Posted by David Farrell (November 12, 2011)
On November 11, 800 citizens from across Belgium were brought together to discuss the future of their country. G1000 was conceived a few months ago by a small group of Belgian citizens (the key player is a prominent author and columnist, David van Reybrouck; the others are a mix of academics, journalists, and civil society activists) who were concerned about the failure of their political system to get to grips with the economic crisis.
Exercised in particular by the inability of Belgium’s politicians to form a government and the resulting political limbo, the opening line of the group’s manifesto, states: ‘if the politicians can’t find a solution let the citizens’. G1000 seeks to show the country’s political leaders that they should engage with the citizens in seeking a way out of the mess. Their principal objectives are both to show that deliberative democracy can work, and to produce concrete proposals for the government to consider.
Making use of every means possible to mobilize interest (briefings around the country, media interviews and newspaper articles, website and social media) they put out a call to the wider Belgian public to propose policy issues for discussion. This resulted in over 5,000 proposals, which the organizers than aggregated into 25 key topic areas, ranging from detailed proposals for political reform through to key economic and social policies. Belgian citizens were then invited to vote on-line for the topic area that most concerned them, resulting in the three topic areas that were discussed at the Citizens’ Summit: social security; wealth inequality and the economy; and immigration policy (in a final session of the day the tables were each invited to select a topic from the remaining 25 key topic areas and discuss that).
Meeting in a beautifully restored converted warehouse that dwarfs the RDS, the citizens spent a full 10-hour day (from 9am-7pm) discussing a series of policy topics, producing concrete recommendations and then voting (electronically) on them. Despite the length and intensity of the schedule, the fact that it was a beautiful day and a public holiday to boot, and that people were working in three languages (Dutch, French and German; requiring simultaneous translation) they stuck to it: 800 people turned up and the vast bulk of them stayed to the end.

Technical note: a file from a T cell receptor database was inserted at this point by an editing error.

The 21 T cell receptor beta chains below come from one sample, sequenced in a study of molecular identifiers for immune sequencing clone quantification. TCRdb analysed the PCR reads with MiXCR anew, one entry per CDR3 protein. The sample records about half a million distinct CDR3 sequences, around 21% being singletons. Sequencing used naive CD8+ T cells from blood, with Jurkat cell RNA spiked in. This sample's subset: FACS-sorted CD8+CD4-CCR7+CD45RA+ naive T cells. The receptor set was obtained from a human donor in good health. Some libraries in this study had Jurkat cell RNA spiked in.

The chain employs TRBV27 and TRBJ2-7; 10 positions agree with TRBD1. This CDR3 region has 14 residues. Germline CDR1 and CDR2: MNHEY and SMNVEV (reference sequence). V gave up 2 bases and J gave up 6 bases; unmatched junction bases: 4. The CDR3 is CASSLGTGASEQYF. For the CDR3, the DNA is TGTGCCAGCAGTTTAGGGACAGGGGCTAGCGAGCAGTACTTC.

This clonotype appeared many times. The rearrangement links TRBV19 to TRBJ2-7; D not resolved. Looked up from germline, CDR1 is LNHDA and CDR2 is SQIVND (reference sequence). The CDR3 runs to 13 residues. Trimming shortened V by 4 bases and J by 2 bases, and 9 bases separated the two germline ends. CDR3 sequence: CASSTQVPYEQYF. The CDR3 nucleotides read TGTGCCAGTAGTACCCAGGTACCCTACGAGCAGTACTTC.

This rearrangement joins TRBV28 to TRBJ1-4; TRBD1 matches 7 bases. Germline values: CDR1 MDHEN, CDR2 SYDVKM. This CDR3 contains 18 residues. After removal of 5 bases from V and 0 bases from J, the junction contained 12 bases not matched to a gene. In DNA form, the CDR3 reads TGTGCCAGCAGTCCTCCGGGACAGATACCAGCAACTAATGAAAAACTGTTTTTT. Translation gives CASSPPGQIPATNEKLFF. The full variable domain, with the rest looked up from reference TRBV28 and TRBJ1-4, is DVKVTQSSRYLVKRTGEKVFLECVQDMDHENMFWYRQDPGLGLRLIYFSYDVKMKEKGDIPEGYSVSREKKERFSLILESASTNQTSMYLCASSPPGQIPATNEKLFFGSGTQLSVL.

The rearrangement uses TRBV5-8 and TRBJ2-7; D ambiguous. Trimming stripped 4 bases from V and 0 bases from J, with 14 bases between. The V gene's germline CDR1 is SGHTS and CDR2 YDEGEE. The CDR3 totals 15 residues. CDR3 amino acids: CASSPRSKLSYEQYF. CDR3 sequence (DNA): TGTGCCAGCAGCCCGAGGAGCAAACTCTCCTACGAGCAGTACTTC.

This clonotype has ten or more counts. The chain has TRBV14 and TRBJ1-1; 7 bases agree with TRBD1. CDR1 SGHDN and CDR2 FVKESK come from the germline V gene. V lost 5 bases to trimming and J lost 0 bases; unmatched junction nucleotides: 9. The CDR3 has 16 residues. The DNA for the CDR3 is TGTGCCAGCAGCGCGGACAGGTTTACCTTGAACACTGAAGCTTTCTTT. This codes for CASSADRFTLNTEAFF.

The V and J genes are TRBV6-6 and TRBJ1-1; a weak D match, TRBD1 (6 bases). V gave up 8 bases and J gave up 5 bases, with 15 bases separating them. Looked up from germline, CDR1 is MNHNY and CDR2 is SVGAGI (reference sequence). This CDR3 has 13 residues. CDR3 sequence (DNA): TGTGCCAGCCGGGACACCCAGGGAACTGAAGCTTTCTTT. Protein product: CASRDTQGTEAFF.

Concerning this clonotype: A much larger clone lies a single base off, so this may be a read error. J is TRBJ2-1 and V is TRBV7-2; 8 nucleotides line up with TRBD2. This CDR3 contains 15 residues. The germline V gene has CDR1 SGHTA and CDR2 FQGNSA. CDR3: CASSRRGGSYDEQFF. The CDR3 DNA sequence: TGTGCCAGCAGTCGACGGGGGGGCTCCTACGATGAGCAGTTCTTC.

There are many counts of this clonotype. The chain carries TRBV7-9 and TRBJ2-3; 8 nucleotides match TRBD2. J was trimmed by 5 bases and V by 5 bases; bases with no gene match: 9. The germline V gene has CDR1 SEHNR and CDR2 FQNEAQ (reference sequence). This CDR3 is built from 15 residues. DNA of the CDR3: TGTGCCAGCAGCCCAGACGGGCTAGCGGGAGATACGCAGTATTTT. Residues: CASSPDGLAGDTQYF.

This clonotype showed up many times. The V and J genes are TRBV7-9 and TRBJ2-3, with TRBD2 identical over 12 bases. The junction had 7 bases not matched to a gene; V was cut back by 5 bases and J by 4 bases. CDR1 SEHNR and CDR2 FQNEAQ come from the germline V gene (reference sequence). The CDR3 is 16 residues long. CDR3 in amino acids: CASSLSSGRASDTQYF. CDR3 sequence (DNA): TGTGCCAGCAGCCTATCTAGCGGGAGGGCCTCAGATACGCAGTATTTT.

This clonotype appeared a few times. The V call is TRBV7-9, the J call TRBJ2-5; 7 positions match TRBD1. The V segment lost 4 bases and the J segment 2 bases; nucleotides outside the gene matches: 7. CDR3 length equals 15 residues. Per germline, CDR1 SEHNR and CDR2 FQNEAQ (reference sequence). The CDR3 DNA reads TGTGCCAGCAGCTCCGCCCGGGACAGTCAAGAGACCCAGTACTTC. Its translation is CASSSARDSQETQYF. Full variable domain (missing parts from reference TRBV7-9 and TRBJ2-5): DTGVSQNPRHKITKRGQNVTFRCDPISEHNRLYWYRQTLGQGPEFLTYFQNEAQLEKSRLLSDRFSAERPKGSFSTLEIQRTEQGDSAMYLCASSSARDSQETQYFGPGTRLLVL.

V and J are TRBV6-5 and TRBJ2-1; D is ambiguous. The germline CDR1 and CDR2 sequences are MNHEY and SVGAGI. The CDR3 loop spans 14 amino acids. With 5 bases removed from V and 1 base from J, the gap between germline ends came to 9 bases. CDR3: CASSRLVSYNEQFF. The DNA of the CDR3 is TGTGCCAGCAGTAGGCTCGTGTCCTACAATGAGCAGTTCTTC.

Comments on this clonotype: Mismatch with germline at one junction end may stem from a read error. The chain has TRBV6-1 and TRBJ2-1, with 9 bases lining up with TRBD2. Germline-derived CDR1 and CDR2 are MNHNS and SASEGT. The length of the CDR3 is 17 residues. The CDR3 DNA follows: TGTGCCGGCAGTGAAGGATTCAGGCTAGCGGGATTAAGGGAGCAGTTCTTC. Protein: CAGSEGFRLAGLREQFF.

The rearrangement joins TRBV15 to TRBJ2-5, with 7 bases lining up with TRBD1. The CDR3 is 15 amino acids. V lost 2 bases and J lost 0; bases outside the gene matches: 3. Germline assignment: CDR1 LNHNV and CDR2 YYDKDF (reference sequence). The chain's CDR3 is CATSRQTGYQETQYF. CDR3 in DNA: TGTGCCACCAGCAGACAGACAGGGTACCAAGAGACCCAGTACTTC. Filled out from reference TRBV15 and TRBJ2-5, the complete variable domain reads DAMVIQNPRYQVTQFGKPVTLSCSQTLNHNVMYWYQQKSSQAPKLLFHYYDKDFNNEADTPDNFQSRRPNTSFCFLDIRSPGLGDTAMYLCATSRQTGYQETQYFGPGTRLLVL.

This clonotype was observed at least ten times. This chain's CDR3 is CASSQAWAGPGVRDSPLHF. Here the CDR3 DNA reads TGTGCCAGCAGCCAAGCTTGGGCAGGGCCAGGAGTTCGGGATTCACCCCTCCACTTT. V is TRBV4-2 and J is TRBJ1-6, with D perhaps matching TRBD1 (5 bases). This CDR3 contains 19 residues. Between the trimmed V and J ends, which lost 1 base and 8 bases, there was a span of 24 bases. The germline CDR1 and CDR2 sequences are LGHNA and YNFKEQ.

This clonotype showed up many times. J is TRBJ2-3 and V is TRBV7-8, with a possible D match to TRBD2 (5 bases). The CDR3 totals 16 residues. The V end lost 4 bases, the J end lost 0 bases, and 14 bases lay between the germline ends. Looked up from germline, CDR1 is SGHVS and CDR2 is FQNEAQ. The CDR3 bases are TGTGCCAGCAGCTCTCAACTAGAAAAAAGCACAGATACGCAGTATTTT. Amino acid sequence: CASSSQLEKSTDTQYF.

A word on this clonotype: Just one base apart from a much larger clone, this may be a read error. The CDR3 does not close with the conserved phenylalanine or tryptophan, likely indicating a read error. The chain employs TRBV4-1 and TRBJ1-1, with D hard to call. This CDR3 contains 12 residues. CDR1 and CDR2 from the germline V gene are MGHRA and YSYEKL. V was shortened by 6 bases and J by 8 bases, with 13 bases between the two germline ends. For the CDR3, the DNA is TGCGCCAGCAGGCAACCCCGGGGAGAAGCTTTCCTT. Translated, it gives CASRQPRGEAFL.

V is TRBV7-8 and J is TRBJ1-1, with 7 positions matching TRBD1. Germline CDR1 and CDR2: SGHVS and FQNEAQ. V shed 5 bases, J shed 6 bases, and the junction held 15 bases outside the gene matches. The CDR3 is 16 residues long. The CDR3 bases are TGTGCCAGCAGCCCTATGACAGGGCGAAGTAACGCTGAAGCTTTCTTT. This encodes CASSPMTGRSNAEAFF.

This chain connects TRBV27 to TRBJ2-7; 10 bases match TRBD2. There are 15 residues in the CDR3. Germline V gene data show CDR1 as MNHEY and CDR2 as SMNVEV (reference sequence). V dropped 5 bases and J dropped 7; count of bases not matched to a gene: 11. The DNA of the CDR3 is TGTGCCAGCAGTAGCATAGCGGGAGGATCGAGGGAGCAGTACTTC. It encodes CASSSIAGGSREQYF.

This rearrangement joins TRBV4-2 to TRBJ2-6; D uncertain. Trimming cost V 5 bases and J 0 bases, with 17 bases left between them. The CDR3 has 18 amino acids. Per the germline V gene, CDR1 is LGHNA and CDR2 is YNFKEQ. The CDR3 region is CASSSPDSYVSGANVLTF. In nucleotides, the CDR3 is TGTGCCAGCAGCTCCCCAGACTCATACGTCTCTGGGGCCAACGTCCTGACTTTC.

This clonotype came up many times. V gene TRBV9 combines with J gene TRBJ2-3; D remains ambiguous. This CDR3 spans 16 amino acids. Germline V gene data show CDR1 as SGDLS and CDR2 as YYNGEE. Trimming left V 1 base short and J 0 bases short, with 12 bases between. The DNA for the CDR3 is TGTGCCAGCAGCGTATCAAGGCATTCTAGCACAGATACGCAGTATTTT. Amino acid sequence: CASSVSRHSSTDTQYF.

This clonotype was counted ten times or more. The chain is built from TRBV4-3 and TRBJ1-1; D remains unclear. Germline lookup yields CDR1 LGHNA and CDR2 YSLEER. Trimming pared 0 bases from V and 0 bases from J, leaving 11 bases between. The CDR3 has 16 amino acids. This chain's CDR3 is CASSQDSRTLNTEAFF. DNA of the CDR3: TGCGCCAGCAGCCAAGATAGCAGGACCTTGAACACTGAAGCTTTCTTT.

The method of operation bore many similarities to how we ran We The Citizens: the citizens were selected randomly (to fill key social-economic quotas) by a market research company; they sat at small round tables (maximum of 10 to a table) with a professional facilitator ensuring that the deliberations and discussions ran smoothly. Each session started with short presentations by experts and their materials were circulated to the citizens. After the expert presentations, the citizens were given about an hour to discuss the issues and make recommendations that were fed up to a top table where they were aggregated. At the end of the session, the key recommendations were put up on a screen and the citizens were asked to vote electronically for their top two. The results were presented to them instantaneously. (More details will be posted here in due course).
Running in parallel with the G1000 Summit, there were groups of citizens around the country (‘G-offs’) that met in their communities and replicated the same discussions remotely, feeding in their recommendations to the main hall electronically. In addition, there were ‘G-homes’, in which from the comfort of their homes individual citizens signed in to an innovative software system (‘synthetron’) where they could deliberate virtually with their peers and similarly make recommendations.
I was one of a small group of international experts (a mix of academics, and people working in civil society groups and international organizations from Denmark, Netherlands, Portugal, France, Ireland, the USA, and the EU) invited by the organizers to observe the process (UCC’s Clodagh Harris was one of the other members).
The work of G1000 is not complete. The next stage, G32, will involve a small core of citizens who self-nominated from the G1000, G-off and G-home groups, with their names selected randomly from a box. They will meet over three weekends to discuss in detail the proposals that emerged from the Citizens’ Summit, with a view to fine-tuning them into workable recommendations to be delivered to the Belgian government early next year.
The G1000 Citizen’s Summit was deliberation on an industrial scale. Highly moving to witness, the day was an inspiration to observe, and judged by the loud cheers and endless claps at the end an inspiration to the participants too.